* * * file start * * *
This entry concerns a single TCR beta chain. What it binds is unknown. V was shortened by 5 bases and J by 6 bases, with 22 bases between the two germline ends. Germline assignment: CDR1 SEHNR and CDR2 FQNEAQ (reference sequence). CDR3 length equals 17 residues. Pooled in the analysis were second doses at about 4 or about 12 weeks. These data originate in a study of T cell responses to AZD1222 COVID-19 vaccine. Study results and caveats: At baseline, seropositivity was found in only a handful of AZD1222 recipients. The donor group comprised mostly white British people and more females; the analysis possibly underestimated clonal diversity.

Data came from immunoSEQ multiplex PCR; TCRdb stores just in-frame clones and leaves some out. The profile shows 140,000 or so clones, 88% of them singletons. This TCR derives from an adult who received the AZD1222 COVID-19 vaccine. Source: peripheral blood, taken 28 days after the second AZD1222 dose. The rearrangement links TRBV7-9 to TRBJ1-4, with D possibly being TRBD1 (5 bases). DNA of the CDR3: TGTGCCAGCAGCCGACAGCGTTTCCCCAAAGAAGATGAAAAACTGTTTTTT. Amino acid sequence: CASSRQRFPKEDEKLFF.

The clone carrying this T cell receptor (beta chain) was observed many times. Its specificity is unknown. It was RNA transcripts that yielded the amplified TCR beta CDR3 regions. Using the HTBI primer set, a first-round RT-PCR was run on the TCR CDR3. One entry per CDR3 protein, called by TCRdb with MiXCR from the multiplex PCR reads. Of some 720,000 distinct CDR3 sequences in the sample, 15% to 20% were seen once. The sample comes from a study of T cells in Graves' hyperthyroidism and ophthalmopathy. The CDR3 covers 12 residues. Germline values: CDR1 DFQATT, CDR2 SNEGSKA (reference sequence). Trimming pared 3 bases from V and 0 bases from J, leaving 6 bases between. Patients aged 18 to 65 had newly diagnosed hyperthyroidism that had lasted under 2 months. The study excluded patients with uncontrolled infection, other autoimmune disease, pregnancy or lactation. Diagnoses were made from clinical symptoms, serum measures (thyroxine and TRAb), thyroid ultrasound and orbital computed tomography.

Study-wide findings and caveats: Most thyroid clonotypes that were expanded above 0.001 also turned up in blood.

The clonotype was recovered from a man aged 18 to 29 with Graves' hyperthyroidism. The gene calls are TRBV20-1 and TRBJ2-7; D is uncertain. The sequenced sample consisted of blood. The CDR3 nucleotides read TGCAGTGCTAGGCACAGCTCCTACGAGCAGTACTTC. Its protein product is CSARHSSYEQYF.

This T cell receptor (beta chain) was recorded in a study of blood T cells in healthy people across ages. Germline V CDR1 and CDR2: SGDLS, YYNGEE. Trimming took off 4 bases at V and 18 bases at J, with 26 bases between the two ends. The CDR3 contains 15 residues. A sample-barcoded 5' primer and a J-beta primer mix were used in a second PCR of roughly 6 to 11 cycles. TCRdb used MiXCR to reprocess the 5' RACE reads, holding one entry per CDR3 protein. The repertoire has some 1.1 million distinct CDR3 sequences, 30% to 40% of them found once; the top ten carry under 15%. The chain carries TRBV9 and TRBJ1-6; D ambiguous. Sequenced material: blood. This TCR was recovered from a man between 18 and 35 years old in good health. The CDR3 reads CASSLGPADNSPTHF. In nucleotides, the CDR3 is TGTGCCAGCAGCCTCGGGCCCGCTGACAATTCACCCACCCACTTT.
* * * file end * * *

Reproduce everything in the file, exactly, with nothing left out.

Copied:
This entry concerns a single TCR beta chain. What it binds is unknown. V was shortened by 5 bases and J by 6 bases, with 22 bases between the two germline ends. Germline assignment: CDR1 SEHNR and CDR2 FQNEAQ (reference sequence). CDR3 length equals 17 residues. Pooled in the analysis were second doses at about 4 or about 12 weeks. These data originate in a study of T cell responses to AZD1222 COVID-19 vaccine. Study results and caveats: At baseline, seropositivity was found in only a handful of AZD1222 recipients. The donor group comprised mostly white British people and more females; the analysis possibly underestimated clonal diversity.

Data came from immunoSEQ multiplex PCR; TCRdb stores just in-frame clones and leaves some out. The profile shows 140,000 or so clones, 88% of them singletons. This TCR derives from an adult who received the AZD1222 COVID-19 vaccine. Source: peripheral blood, taken 28 days after the second AZD1222 dose. The rearrangement links TRBV7-9 to TRBJ1-4, with D possibly being TRBD1 (5 bases). DNA of the CDR3: TGTGCCAGCAGCCGACAGCGTTTCCCCAAAGAAGATGAAAAACTGTTTTTT. Amino acid sequence: CASSRQRFPKEDEKLFF.

The clone carrying this T cell receptor (beta chain) was observed many times. Its specificity is unknown. It was RNA transcripts that yielded the amplified TCR beta CDR3 regions. Using the HTBI primer set, a first-round RT-PCR was run on the TCR CDR3. One entry per CDR3 protein, called by TCRdb with MiXCR from the multiplex PCR reads. Of some 720,000 distinct CDR3 sequences in the sample, 15% to 20% were seen once. The sample comes from a study of T cells in Graves' hyperthyroidism and ophthalmopathy. The CDR3 covers 12 residues. Germline values: CDR1 DFQATT, CDR2 SNEGSKA (reference sequence). Trimming pared 3 bases from V and 0 bases from J, leaving 6 bases between. Patients aged 18 to 65 had newly diagnosed hyperthyroidism that had lasted under 2 months. The study excluded patients with uncontrolled infection, other autoimmune disease, pregnancy or lactation. Diagnoses were made from clinical symptoms, serum measures (thyroxine and TRAb), thyroid ultrasound and orbital computed tomography.

Study-wide findings and caveats: Most thyroid clonotypes that were expanded above 0.001 also turned up in blood.

The clonotype was recovered from a man aged 18 to 29 with Graves' hyperthyroidism. The gene calls are TRBV20-1 and TRBJ2-7; D is uncertain. The sequenced sample consisted of blood. The CDR3 nucleotides read TGCAGTGCTAGGCACAGCTCCTACGAGCAGTACTTC. Its protein product is CSARHSSYEQYF.

This T cell receptor (beta chain) was recorded in a study of blood T cells in healthy people across ages. Germline V CDR1 and CDR2: SGDLS, YYNGEE. Trimming took off 4 bases at V and 18 bases at J, with 26 bases between the two ends. The CDR3 contains 15 residues. A sample-barcoded 5' primer and a J-beta primer mix were used in a second PCR of roughly 6 to 11 cycles. TCRdb used MiXCR to reprocess the 5' RACE reads, holding one entry per CDR3 protein. The repertoire has some 1.1 million distinct CDR3 sequences, 30% to 40% of them found once; the top ten carry under 15%. The chain carries TRBV9 and TRBJ1-6; D ambiguous. Sequenced material: blood. This TCR was recovered from a man between 18 and 35 years old in good health. The CDR3 reads CASSLGPADNSPTHF. In nucleotides, the CDR3 is TGTGCCAGCAGCCTCGGGCCCGCTGACAATTCACCCACCCACTTT.